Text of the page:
I’m sure I was a difficult young teenager. In fact, I know I was. I was depressed in middle school–lethargic, actively unexcited, and probably fairly mean sometimes. It’s always difficult to analyze your actions from someone else’s point of view, but I’m sure my mom had trouble at times understanding what was going on in my head. I was too focused on how to fit in with people I didn’t like and I hated myself for it. So I ate and I didn’t move too much if at all possible. How would someone foster my interests anyway? I was really good at hiding that I may had any to begin with. I continued to do well in school, but that was really the extent of any effort I gave towards anything for those three glorious years from twelve to fourteen.
So then summer would hit and my mom had to find something for me to do. My mom is someone who is always doing something. She doesn’t understand not doing anything. Vacations were consistently high-stress events with regimented activities and museum outings for the family. My favorite part of vacations, incidentally, often was the car ride when we weren’t expected to do anything except maybe not bother our parents too much. Car games, snacking, sleeping, singing to Buddy Holly–that’s a vacation.
Summer vacation was no exception to the rule of doing something. What’s a great way to ensure your kid is active over summer? Summer camp, of course! The great thing about summer camp is that there are so many different kinds! Fat camp, soccer camp, basketball camp (basically any sport), Jewish camp, Christian camp (really throw in a camp for every religious denomination too), and I don’t know… maybe pottery camp? So what kind did my mother decide to put her nerdy, slightly overweight, socially awkward, pimpled thirteen-year-old girl in? Dance camp!
It was PERFECT! After all, my sisters were in dance. One was in the dance company with plans since she could walk to become a professional dancer (which, incidentally, she totally is now). Surely the size fourteen, 160ish-pound mess of a hormonal teenager would want to try some ballet. Never mind the fact that I had never shown interest in dance. The closest I had been to dance was gymnastics, which had been several years previous–a long-since faded passion.
In short, I’m not graceful enough for ballet, energetic enough for tap, and barely flexible enough to walk let alone do jazz leaps. I didn’t make friends with the sixty-pound ten-year-olds who would proudly pull their feet behind their ears while looking directly at my seemingly mammoth-sized body as if to say, “WHAT CAN YOU DO?” I also didn’t care for all the mirrors ev-er-y-where.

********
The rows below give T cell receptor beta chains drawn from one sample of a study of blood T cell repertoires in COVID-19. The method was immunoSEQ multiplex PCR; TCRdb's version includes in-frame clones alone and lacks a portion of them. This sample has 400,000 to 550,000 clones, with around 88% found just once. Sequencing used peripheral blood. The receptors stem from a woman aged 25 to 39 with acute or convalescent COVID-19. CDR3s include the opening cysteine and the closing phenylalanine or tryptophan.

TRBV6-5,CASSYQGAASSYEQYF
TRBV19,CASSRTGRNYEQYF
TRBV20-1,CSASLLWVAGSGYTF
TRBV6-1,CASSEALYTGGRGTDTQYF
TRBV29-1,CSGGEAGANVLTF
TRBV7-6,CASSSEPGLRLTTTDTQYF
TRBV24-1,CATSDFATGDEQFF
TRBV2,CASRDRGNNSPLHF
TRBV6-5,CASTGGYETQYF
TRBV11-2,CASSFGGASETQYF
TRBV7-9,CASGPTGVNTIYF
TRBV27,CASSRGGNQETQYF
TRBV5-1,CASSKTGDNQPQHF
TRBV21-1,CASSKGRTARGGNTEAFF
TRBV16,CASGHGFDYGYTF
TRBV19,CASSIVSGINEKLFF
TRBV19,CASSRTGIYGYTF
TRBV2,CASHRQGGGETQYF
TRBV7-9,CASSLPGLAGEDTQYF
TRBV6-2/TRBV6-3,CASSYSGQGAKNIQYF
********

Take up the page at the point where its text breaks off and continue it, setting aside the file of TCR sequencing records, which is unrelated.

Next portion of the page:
Dance camp did wonders for a yearly plummet in my already low self-esteem. I think I held a grudge against my mom for this for a long time. How could my mom think it was a good idea? Why did she have to force me into a place I had absolutely no chance of feeling comfortable? The truth was, though, that I didn’t really feel comfortable anywhere and since I never communicated anything that interested me during this period in my life, it might have been a little unfair to assume my mom could read my thoughts and find the perfect solution. But just a little.
In the end it taught me a lot about myself. And even though I wouldn’t begin to feel comfortable in my body for a good ten more years, I at least knew I didn’t want to be a dancer. I eventually learned that that was okay and that my mom loved me no matter what. I learned that it is important to communicate interests and passions, even if they are somewhat fleeting ones (“Oh hey, I think I’m really into paleontology right now, mom!”). A good parent will foster those passions over things you don’t want to do, you just have to let them know you have them. Besides, people without interests are by definition uninteresting. People like interesting, passionate, and active people and you will like yourself more when you take time to find those qualities in yourself as well. In high school, I participated in team sports like soccer, which I actually enjoyed. Nowadays I run and practice yoga. I wasn’t a dancer, but I found my own ways to exercise and be active that were enjoyable and challenging at the same time. I stay active intellectually as well as physically and I follow what I find interesting, not what others say I should do. If I learned anything it was that it’s not worth it to feel out of place and uncomfortable in something that you don’t even like.
Also, I still know what a tendu and a pas de bourrée are. So fuck off.
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